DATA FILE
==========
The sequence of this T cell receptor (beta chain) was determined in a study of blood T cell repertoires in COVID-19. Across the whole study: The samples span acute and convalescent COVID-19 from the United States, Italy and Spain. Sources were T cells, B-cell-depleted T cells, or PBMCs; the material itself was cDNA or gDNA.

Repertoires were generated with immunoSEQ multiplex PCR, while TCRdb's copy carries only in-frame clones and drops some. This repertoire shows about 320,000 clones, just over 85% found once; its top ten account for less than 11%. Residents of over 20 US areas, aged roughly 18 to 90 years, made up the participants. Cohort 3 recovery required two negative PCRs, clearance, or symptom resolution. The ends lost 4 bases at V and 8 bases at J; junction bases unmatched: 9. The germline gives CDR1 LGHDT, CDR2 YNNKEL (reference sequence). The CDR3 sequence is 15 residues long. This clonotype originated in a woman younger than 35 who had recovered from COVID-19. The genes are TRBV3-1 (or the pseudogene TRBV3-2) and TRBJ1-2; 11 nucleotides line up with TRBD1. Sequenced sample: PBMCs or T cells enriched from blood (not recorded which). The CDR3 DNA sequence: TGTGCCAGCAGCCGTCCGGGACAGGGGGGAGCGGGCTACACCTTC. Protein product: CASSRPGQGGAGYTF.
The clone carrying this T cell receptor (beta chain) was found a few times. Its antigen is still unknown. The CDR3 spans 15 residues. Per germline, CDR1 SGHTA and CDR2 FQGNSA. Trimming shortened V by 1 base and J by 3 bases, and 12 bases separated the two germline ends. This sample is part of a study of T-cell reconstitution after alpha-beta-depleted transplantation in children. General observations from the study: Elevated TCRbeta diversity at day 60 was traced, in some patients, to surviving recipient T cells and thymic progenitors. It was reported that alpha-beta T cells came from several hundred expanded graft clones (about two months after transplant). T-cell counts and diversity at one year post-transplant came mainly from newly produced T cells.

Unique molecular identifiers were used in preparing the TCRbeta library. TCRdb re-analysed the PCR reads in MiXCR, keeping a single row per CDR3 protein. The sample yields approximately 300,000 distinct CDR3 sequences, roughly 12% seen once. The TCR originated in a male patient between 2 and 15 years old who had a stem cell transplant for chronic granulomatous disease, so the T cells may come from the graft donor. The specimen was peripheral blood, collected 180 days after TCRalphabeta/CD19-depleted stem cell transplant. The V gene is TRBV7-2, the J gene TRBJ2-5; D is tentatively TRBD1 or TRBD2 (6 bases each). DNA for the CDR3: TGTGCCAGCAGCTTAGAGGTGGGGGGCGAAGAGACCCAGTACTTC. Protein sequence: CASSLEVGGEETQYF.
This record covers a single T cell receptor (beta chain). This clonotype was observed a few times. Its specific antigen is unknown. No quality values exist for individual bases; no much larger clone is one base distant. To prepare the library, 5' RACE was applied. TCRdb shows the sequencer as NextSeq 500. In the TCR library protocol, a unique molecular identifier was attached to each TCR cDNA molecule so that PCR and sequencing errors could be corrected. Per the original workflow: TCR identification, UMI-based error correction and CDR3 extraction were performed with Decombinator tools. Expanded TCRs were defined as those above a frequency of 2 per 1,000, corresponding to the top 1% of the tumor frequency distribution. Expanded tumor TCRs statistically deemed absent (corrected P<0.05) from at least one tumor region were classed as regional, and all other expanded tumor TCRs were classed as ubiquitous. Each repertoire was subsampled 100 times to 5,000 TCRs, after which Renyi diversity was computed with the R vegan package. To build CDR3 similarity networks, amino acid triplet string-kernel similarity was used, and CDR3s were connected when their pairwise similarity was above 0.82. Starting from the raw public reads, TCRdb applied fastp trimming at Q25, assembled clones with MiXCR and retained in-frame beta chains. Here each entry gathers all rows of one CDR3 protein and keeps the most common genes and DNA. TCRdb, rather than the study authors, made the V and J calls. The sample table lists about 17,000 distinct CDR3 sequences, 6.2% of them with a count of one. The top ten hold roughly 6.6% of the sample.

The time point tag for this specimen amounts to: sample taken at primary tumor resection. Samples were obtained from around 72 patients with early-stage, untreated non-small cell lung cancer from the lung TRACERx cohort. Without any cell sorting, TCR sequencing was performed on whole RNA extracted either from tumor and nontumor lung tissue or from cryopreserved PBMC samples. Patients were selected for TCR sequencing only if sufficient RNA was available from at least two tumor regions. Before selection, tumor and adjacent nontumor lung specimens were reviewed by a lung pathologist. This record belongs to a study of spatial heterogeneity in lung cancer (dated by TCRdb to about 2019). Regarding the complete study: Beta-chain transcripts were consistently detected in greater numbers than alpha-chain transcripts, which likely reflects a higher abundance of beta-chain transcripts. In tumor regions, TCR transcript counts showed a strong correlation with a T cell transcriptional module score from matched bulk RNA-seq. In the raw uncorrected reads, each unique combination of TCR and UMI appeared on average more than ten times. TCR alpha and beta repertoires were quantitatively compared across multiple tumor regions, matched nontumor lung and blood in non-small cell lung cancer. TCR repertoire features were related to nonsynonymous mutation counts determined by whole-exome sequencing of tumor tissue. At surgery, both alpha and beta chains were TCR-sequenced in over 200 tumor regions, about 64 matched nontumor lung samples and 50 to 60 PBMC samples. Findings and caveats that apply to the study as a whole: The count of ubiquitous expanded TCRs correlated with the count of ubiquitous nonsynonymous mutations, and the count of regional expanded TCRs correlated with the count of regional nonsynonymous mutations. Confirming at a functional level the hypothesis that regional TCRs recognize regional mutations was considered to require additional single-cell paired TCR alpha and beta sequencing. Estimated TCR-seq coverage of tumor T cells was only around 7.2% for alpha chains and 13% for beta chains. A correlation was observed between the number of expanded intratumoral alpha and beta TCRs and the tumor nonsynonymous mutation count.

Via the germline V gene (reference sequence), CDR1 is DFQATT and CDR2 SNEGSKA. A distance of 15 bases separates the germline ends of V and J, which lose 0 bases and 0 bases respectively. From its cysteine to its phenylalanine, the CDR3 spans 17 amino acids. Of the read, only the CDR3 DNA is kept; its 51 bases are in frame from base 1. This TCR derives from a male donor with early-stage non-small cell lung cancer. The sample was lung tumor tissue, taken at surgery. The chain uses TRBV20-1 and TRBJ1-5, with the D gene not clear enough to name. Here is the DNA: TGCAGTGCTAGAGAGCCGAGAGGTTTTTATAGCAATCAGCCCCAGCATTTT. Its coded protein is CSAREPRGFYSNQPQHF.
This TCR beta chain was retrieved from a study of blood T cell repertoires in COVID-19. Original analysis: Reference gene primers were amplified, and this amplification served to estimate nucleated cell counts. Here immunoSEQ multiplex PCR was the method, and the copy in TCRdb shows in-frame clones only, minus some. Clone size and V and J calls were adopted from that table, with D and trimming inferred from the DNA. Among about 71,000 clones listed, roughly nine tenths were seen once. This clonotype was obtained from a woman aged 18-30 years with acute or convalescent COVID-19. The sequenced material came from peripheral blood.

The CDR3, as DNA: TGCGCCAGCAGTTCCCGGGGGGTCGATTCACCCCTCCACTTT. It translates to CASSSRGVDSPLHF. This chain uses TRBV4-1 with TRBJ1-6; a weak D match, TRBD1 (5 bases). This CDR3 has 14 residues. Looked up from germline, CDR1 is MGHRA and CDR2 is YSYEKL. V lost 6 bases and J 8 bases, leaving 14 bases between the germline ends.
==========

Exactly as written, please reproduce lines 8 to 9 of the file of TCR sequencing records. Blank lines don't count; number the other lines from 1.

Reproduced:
This TCR beta chain was retrieved from a study of blood T cell repertoires in COVID-19. Original analysis: Reference gene primers were amplified, and this amplification served to estimate nucleated cell counts. Here immunoSEQ multiplex PCR was the method, and the copy in TCRdb shows in-frame clones only, minus some. Clone size and V and J calls were adopted from that table, with D and trimming inferred from the DNA. Among about 71,000 clones listed, roughly nine tenths were seen once. This clonotype was obtained from a woman aged 18-30 years with acute or convalescent COVID-19. The sequenced material came from peripheral blood.

The CDR3, as DNA: TGCGCCAGCAGTTCCCGGGGGGTCGATTCACCCCTCCACTTT. It translates to CASSSRGVDSPLHF. This chain uses TRBV4-1 with TRBJ1-6; a weak D match, TRBD1 (5 bases). This CDR3 has 14 residues. Looked up from germline, CDR1 is MGHRA and CDR2 is YSYEKL. V lost 6 bases and J 8 bases, leaving 14 bases between the germline ends.